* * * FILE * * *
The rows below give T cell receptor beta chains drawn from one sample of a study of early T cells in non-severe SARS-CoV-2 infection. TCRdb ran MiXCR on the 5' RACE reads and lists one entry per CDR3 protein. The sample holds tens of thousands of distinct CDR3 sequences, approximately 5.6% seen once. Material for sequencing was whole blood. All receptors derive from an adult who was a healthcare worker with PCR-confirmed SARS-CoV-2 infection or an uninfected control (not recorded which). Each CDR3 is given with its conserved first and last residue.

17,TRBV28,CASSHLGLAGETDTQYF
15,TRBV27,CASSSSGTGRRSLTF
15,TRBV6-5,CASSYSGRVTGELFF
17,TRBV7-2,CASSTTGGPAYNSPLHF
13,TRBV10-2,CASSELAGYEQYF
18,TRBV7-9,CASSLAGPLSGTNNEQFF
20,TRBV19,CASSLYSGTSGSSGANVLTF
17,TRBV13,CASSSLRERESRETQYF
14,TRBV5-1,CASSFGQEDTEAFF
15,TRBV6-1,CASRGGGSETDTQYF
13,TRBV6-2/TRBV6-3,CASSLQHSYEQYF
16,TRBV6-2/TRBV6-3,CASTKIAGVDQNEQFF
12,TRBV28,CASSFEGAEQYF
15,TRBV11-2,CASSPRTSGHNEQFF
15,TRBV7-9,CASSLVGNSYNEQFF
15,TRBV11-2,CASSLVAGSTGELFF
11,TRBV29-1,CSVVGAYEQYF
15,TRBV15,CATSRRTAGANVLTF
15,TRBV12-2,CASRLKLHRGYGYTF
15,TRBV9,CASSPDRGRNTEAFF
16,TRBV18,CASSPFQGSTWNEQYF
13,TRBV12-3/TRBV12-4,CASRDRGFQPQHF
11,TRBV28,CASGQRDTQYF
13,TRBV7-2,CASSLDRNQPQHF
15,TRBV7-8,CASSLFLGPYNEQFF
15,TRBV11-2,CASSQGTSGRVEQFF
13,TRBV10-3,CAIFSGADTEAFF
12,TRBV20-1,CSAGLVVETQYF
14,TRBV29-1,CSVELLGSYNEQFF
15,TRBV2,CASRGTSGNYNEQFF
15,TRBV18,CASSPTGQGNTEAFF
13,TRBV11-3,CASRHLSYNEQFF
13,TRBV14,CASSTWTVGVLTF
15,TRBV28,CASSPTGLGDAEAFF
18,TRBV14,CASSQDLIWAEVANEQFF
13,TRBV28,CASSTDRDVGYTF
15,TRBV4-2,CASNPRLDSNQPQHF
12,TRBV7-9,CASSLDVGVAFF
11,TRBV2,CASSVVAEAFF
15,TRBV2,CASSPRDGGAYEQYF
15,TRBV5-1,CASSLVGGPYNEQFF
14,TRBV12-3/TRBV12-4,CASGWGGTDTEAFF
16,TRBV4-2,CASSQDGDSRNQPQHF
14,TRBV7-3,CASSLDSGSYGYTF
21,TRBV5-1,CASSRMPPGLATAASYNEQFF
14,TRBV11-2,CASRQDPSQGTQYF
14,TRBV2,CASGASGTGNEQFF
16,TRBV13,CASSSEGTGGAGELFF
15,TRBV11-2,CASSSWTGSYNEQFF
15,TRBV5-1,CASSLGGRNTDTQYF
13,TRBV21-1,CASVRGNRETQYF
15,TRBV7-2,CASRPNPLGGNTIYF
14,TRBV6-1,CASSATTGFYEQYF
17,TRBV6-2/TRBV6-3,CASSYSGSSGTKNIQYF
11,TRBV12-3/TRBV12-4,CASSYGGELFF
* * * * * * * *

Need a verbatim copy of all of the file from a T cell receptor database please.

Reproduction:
The rows below give T cell receptor beta chains drawn from one sample of a study of early T cells in non-severe SARS-CoV-2 infection. TCRdb ran MiXCR on the 5' RACE reads and lists one entry per CDR3 protein. The sample holds tens of thousands of distinct CDR3 sequences, approximately 5.6% seen once. Material for sequencing was whole blood. All receptors derive from an adult who was a healthcare worker with PCR-confirmed SARS-CoV-2 infection or an uninfected control (not recorded which). Each CDR3 is given with its conserved first and last residue.

17,TRBV28,CASSHLGLAGETDTQYF
15,TRBV27,CASSSSGTGRRSLTF
15,TRBV6-5,CASSYSGRVTGELFF
17,TRBV7-2,CASSTTGGPAYNSPLHF
13,TRBV10-2,CASSELAGYEQYF
18,TRBV7-9,CASSLAGPLSGTNNEQFF
20,TRBV19,CASSLYSGTSGSSGANVLTF
17,TRBV13,CASSSLRERESRETQYF
14,TRBV5-1,CASSFGQEDTEAFF
15,TRBV6-1,CASRGGGSETDTQYF
13,TRBV6-2/TRBV6-3,CASSLQHSYEQYF
16,TRBV6-2/TRBV6-3,CASTKIAGVDQNEQFF
12,TRBV28,CASSFEGAEQYF
15,TRBV11-2,CASSPRTSGHNEQFF
15,TRBV7-9,CASSLVGNSYNEQFF
15,TRBV11-2,CASSLVAGSTGELFF
11,TRBV29-1,CSVVGAYEQYF
15,TRBV15,CATSRRTAGANVLTF
15,TRBV12-2,CASRLKLHRGYGYTF
15,TRBV9,CASSPDRGRNTEAFF
16,TRBV18,CASSPFQGSTWNEQYF
13,TRBV12-3/TRBV12-4,CASRDRGFQPQHF
11,TRBV28,CASGQRDTQYF
13,TRBV7-2,CASSLDRNQPQHF
15,TRBV7-8,CASSLFLGPYNEQFF
15,TRBV11-2,CASSQGTSGRVEQFF
13,TRBV10-3,CAIFSGADTEAFF
12,TRBV20-1,CSAGLVVETQYF
14,TRBV29-1,CSVELLGSYNEQFF
15,TRBV2,CASRGTSGNYNEQFF
15,TRBV18,CASSPTGQGNTEAFF
13,TRBV11-3,CASRHLSYNEQFF
13,TRBV14,CASSTWTVGVLTF
15,TRBV28,CASSPTGLGDAEAFF
18,TRBV14,CASSQDLIWAEVANEQFF
13,TRBV28,CASSTDRDVGYTF
15,TRBV4-2,CASNPRLDSNQPQHF
12,TRBV7-9,CASSLDVGVAFF
11,TRBV2,CASSVVAEAFF
15,TRBV2,CASSPRDGGAYEQYF
15,TRBV5-1,CASSLVGGPYNEQFF
14,TRBV12-3/TRBV12-4,CASGWGGTDTEAFF
16,TRBV4-2,CASSQDGDSRNQPQHF
14,TRBV7-3,CASSLDSGSYGYTF
21,TRBV5-1,CASSRMPPGLATAASYNEQFF
14,TRBV11-2,CASRQDPSQGTQYF
14,TRBV2,CASGASGTGNEQFF
16,TRBV13,CASSSEGTGGAGELFF
15,TRBV11-2,CASSSWTGSYNEQFF
15,TRBV5-1,CASSLGGRNTDTQYF
13,TRBV21-1,CASVRGNRETQYF
15,TRBV7-2,CASRPNPLGGNTIYF
14,TRBV6-1,CASSATTGFYEQYF
17,TRBV6-2/TRBV6-3,CASSYSGSSGTKNIQYF
11,TRBV12-3/TRBV12-4,CASSYGGELFF